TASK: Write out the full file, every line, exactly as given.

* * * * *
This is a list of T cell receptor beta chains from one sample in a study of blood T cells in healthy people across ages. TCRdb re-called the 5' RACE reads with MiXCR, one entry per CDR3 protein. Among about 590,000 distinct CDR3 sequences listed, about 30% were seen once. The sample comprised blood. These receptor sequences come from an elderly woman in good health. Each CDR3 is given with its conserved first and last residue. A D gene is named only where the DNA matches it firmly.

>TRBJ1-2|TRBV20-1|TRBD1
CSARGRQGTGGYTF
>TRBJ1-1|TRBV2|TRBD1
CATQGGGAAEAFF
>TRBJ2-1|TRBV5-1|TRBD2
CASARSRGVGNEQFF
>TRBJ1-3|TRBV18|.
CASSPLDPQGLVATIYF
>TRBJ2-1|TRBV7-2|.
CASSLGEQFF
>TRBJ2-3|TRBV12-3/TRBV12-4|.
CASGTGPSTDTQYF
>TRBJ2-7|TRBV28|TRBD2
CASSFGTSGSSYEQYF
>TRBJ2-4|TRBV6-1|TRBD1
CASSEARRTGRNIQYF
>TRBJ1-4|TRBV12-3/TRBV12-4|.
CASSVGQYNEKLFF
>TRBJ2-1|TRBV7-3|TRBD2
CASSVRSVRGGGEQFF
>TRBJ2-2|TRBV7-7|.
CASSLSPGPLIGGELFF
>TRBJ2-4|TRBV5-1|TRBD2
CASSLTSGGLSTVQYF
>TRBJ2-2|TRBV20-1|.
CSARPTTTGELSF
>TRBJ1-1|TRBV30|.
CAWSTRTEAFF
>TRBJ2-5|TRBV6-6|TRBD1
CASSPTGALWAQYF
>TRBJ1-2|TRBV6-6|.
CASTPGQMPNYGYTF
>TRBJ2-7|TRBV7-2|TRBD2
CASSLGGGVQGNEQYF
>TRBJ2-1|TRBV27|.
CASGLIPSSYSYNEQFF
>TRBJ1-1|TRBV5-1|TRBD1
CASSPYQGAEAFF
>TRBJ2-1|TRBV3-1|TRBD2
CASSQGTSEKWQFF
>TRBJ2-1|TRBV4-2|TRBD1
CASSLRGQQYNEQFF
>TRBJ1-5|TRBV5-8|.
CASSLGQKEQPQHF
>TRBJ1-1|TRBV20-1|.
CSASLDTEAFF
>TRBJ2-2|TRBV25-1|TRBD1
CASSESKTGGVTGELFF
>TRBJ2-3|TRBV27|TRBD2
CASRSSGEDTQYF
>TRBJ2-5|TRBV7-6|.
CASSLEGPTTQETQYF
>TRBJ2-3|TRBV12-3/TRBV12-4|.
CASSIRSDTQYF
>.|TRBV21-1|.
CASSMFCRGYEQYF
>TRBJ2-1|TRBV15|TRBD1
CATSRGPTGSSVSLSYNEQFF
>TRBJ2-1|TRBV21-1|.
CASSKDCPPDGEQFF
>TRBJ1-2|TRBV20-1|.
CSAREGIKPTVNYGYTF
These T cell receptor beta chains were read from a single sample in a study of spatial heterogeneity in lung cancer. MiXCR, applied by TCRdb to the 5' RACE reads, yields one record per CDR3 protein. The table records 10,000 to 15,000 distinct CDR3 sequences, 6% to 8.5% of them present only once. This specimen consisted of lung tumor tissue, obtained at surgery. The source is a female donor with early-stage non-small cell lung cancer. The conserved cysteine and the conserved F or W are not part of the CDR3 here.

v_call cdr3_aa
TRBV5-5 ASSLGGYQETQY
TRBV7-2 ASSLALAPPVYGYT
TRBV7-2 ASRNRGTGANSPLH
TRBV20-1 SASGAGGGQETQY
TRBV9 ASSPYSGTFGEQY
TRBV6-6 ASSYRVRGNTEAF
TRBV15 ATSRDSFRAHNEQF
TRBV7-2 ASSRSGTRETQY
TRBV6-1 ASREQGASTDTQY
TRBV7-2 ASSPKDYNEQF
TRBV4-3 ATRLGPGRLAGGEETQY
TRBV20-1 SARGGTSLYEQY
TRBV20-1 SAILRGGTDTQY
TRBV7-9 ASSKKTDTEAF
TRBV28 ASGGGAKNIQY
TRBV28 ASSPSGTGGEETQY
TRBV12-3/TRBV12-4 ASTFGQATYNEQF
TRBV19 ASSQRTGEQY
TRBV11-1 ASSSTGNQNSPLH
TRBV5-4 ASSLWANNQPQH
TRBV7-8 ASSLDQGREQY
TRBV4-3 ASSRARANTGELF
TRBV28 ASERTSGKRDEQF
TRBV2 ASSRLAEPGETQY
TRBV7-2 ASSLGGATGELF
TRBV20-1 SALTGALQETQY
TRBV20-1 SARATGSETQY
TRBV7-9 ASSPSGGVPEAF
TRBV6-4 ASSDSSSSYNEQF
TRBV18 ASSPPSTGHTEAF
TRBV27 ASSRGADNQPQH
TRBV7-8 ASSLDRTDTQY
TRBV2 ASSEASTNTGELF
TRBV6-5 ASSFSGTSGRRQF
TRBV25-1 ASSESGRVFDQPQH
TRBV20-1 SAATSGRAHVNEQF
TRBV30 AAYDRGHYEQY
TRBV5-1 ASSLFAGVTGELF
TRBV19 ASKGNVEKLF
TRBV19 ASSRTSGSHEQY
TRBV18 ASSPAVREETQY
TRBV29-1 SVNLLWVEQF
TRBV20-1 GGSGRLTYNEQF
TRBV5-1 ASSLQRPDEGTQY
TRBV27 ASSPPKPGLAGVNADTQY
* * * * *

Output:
This is a list of T cell receptor beta chains from one sample in a study of blood T cells in healthy people across ages. TCRdb re-called the 5' RACE reads with MiXCR, one entry per CDR3 protein. Among about 590,000 distinct CDR3 sequences listed, about 30% were seen once. The sample comprised blood. These receptor sequences come from an elderly woman in good health. Each CDR3 is given with its conserved first and last residue. A D gene is named only where the DNA matches it firmly.

>TRBJ1-2|TRBV20-1|TRBD1
CSARGRQGTGGYTF
>TRBJ1-1|TRBV2|TRBD1
CATQGGGAAEAFF
>TRBJ2-1|TRBV5-1|TRBD2
CASARSRGVGNEQFF
>TRBJ1-3|TRBV18|.
CASSPLDPQGLVATIYF
>TRBJ2-1|TRBV7-2|.
CASSLGEQFF
>TRBJ2-3|TRBV12-3/TRBV12-4|.
CASGTGPSTDTQYF
>TRBJ2-7|TRBV28|TRBD2
CASSFGTSGSSYEQYF
>TRBJ2-4|TRBV6-1|TRBD1
CASSEARRTGRNIQYF
>TRBJ1-4|TRBV12-3/TRBV12-4|.
CASSVGQYNEKLFF
>TRBJ2-1|TRBV7-3|TRBD2
CASSVRSVRGGGEQFF
>TRBJ2-2|TRBV7-7|.
CASSLSPGPLIGGELFF
>TRBJ2-4|TRBV5-1|TRBD2
CASSLTSGGLSTVQYF
>TRBJ2-2|TRBV20-1|.
CSARPTTTGELSF
>TRBJ1-1|TRBV30|.
CAWSTRTEAFF
>TRBJ2-5|TRBV6-6|TRBD1
CASSPTGALWAQYF
>TRBJ1-2|TRBV6-6|.
CASTPGQMPNYGYTF
>TRBJ2-7|TRBV7-2|TRBD2
CASSLGGGVQGNEQYF
>TRBJ2-1|TRBV27|.
CASGLIPSSYSYNEQFF
>TRBJ1-1|TRBV5-1|TRBD1
CASSPYQGAEAFF
>TRBJ2-1|TRBV3-1|TRBD2
CASSQGTSEKWQFF
>TRBJ2-1|TRBV4-2|TRBD1
CASSLRGQQYNEQFF
>TRBJ1-5|TRBV5-8|.
CASSLGQKEQPQHF
>TRBJ1-1|TRBV20-1|.
CSASLDTEAFF
>TRBJ2-2|TRBV25-1|TRBD1
CASSESKTGGVTGELFF
>TRBJ2-3|TRBV27|TRBD2
CASRSSGEDTQYF
>TRBJ2-5|TRBV7-6|.
CASSLEGPTTQETQYF
>TRBJ2-3|TRBV12-3/TRBV12-4|.
CASSIRSDTQYF
>.|TRBV21-1|.
CASSMFCRGYEQYF
>TRBJ2-1|TRBV15|TRBD1
CATSRGPTGSSVSLSYNEQFF
>TRBJ2-1|TRBV21-1|.
CASSKDCPPDGEQFF
>TRBJ1-2|TRBV20-1|.
CSAREGIKPTVNYGYTF
These T cell receptor beta chains were read from a single sample in a study of spatial heterogeneity in lung cancer. MiXCR, applied by TCRdb to the 5' RACE reads, yields one record per CDR3 protein. The table records 10,000 to 15,000 distinct CDR3 sequences, 6% to 8.5% of them present only once. This specimen consisted of lung tumor tissue, obtained at surgery. The source is a female donor with early-stage non-small cell lung cancer. The conserved cysteine and the conserved F or W are not part of the CDR3 here.

v_call cdr3_aa
TRBV5-5 ASSLGGYQETQY
TRBV7-2 ASSLALAPPVYGYT
TRBV7-2 ASRNRGTGANSPLH
TRBV20-1 SASGAGGGQETQY
TRBV9 ASSPYSGTFGEQY
TRBV6-6 ASSYRVRGNTEAF
TRBV15 ATSRDSFRAHNEQF
TRBV7-2 ASSRSGTRETQY
TRBV6-1 ASREQGASTDTQY
TRBV7-2 ASSPKDYNEQF
TRBV4-3 ATRLGPGRLAGGEETQY
TRBV20-1 SARGGTSLYEQY
TRBV20-1 SAILRGGTDTQY
TRBV7-9 ASSKKTDTEAF
TRBV28 ASGGGAKNIQY
TRBV28 ASSPSGTGGEETQY
TRBV12-3/TRBV12-4 ASTFGQATYNEQF
TRBV19 ASSQRTGEQY
TRBV11-1 ASSSTGNQNSPLH
TRBV5-4 ASSLWANNQPQH
TRBV7-8 ASSLDQGREQY
TRBV4-3 ASSRARANTGELF
TRBV28 ASERTSGKRDEQF
TRBV2 ASSRLAEPGETQY
TRBV7-2 ASSLGGATGELF
TRBV20-1 SALTGALQETQY
TRBV20-1 SARATGSETQY
TRBV7-9 ASSPSGGVPEAF
TRBV6-4 ASSDSSSSYNEQF
TRBV18 ASSPPSTGHTEAF
TRBV27 ASSRGADNQPQH
TRBV7-8 ASSLDRTDTQY
TRBV2 ASSEASTNTGELF
TRBV6-5 ASSFSGTSGRRQF
TRBV25-1 ASSESGRVFDQPQH
TRBV20-1 SAATSGRAHVNEQF
TRBV30 AAYDRGHYEQY
TRBV5-1 ASSLFAGVTGELF
TRBV19 ASKGNVEKLF
TRBV19 ASSRTSGSHEQY
TRBV18 ASSPAVREETQY
TRBV29-1 SVNLLWVEQF
TRBV20-1 GGSGRLTYNEQF
TRBV5-1 ASSLQRPDEGTQY
TRBV27 ASSPPKPGLAGVNADTQY